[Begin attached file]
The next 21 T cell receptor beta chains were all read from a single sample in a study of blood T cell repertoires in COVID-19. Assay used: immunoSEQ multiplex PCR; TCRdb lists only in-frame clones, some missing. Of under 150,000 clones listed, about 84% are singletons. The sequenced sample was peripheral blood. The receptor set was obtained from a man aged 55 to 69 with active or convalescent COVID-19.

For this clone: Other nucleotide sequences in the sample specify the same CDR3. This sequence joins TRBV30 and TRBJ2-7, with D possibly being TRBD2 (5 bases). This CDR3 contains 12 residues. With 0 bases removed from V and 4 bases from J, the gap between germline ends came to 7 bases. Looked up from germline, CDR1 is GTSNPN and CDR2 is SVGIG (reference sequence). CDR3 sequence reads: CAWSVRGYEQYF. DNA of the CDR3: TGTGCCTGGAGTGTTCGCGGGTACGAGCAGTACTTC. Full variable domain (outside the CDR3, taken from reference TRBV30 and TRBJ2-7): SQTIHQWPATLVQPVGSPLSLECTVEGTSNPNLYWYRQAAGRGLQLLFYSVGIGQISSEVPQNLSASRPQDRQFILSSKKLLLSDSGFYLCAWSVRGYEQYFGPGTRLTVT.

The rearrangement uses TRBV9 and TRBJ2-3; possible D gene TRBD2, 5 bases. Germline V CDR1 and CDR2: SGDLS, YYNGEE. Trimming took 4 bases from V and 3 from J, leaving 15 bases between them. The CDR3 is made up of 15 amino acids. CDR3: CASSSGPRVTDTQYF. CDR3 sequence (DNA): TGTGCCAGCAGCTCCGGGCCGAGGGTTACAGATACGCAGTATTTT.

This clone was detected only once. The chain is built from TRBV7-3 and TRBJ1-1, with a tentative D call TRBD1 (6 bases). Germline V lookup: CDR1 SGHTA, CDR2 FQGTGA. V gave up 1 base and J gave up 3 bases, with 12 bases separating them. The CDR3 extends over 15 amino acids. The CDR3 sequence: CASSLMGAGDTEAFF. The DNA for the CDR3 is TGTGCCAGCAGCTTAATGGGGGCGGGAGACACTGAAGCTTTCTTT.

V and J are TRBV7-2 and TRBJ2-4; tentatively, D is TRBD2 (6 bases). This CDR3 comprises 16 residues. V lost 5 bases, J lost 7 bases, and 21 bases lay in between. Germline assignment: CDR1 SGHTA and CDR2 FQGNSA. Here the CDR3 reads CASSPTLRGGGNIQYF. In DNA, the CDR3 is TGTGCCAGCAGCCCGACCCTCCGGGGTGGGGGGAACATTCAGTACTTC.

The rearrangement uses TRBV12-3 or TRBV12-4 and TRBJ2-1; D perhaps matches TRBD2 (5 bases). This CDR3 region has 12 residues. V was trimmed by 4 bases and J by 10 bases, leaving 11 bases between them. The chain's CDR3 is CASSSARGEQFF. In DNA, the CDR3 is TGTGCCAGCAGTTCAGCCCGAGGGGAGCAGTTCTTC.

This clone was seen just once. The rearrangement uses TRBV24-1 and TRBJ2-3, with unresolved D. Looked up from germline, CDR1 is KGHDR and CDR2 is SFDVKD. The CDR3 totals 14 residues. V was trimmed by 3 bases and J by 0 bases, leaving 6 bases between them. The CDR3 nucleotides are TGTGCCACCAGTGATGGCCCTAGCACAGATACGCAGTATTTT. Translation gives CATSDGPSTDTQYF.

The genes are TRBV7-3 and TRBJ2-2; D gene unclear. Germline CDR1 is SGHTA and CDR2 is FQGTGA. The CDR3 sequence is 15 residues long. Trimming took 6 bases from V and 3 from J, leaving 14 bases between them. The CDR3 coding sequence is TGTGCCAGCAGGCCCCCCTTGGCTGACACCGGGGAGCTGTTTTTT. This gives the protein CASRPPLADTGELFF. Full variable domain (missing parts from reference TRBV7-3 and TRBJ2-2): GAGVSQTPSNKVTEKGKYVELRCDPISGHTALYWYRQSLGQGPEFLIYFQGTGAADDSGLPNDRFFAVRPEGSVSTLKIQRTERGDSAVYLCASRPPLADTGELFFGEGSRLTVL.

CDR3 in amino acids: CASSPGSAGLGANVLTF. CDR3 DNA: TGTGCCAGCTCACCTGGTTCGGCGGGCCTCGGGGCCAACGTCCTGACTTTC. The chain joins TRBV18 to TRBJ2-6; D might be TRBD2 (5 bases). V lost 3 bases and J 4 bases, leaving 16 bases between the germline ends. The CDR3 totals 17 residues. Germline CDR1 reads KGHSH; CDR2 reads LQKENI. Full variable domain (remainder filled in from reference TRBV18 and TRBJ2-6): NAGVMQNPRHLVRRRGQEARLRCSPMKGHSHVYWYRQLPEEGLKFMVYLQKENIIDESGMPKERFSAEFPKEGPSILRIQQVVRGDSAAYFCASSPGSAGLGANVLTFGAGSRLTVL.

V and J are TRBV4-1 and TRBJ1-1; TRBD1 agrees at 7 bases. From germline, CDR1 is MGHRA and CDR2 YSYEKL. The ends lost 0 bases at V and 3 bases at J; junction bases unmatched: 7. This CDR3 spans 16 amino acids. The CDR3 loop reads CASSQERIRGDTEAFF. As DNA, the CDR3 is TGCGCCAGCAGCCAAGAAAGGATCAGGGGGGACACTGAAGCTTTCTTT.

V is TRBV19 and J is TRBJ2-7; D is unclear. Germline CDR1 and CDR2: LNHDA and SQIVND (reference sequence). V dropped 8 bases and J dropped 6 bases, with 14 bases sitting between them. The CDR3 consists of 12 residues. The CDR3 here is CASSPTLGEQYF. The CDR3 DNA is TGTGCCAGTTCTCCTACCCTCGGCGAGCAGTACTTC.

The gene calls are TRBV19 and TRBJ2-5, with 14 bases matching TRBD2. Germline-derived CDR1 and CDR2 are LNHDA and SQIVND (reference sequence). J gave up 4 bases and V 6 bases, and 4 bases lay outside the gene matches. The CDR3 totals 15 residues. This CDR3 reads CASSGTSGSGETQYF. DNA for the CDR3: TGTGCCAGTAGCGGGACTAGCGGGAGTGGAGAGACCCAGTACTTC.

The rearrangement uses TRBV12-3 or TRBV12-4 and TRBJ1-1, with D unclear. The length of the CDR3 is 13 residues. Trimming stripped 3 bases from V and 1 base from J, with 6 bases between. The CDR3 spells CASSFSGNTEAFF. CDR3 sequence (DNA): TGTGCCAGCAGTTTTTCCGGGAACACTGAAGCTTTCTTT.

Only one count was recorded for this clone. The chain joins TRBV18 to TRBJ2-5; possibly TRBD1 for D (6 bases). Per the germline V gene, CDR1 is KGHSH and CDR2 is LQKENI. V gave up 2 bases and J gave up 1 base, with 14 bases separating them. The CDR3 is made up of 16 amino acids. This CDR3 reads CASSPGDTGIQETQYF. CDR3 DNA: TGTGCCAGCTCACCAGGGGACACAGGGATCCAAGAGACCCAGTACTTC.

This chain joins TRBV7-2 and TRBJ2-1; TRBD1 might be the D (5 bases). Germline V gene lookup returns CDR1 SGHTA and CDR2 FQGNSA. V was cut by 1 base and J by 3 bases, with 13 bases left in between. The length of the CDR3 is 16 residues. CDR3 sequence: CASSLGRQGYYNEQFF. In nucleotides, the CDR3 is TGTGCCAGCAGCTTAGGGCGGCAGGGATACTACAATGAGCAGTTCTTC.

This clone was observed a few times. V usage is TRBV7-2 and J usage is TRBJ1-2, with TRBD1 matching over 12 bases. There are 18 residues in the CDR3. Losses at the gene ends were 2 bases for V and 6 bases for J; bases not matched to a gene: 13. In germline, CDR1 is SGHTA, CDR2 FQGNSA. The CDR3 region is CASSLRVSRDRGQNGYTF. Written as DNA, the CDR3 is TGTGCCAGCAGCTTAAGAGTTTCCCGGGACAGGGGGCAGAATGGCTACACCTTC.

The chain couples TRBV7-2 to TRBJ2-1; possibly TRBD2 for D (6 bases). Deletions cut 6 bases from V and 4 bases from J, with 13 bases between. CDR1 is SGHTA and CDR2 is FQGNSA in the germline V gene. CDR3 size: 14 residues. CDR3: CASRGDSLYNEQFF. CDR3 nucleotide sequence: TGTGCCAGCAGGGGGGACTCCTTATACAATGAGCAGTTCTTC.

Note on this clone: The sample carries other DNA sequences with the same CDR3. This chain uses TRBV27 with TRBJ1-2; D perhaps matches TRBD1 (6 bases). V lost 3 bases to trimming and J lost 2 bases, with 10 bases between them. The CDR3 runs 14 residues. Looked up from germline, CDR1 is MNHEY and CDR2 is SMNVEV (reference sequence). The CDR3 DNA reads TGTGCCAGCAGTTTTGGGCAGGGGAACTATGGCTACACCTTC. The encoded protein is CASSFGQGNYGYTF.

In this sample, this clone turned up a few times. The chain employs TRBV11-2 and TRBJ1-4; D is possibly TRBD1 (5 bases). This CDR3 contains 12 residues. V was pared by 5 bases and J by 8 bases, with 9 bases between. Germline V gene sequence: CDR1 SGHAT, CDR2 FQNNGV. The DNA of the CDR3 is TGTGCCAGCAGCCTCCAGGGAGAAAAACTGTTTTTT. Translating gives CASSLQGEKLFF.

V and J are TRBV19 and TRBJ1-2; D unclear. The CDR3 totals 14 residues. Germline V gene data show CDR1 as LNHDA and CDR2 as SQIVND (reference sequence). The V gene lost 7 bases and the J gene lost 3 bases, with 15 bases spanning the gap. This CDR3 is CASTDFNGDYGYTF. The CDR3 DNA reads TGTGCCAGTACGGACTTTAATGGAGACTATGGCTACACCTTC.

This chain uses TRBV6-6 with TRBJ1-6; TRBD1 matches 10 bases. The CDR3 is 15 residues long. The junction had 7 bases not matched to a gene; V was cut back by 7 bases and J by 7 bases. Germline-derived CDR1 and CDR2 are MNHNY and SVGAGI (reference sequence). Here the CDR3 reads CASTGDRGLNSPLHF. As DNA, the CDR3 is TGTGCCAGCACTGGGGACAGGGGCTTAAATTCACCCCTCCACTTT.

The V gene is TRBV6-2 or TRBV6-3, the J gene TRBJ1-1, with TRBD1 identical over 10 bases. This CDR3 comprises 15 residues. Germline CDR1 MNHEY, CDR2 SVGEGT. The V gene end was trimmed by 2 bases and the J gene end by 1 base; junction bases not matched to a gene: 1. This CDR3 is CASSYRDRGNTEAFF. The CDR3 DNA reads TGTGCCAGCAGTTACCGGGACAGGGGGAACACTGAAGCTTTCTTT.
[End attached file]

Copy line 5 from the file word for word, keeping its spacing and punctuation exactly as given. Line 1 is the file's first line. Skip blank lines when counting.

V and J are TRBV7-2 and TRBJ2-4; tentatively, D is TRBD2 (6 bases). This CDR3 comprises 16 residues. V lost 5 bases, J lost 7 bases, and 21 bases lay in between. Germline assignment: CDR1 SGHTA and CDR2 FQGNSA. Here the CDR3 reads CASSPTLRGGGNIQYF. In DNA, the CDR3 is TGTGCCAGCAGCCCGACCCTCCGGGGTGGGGGGAACATTCAGTACTTC.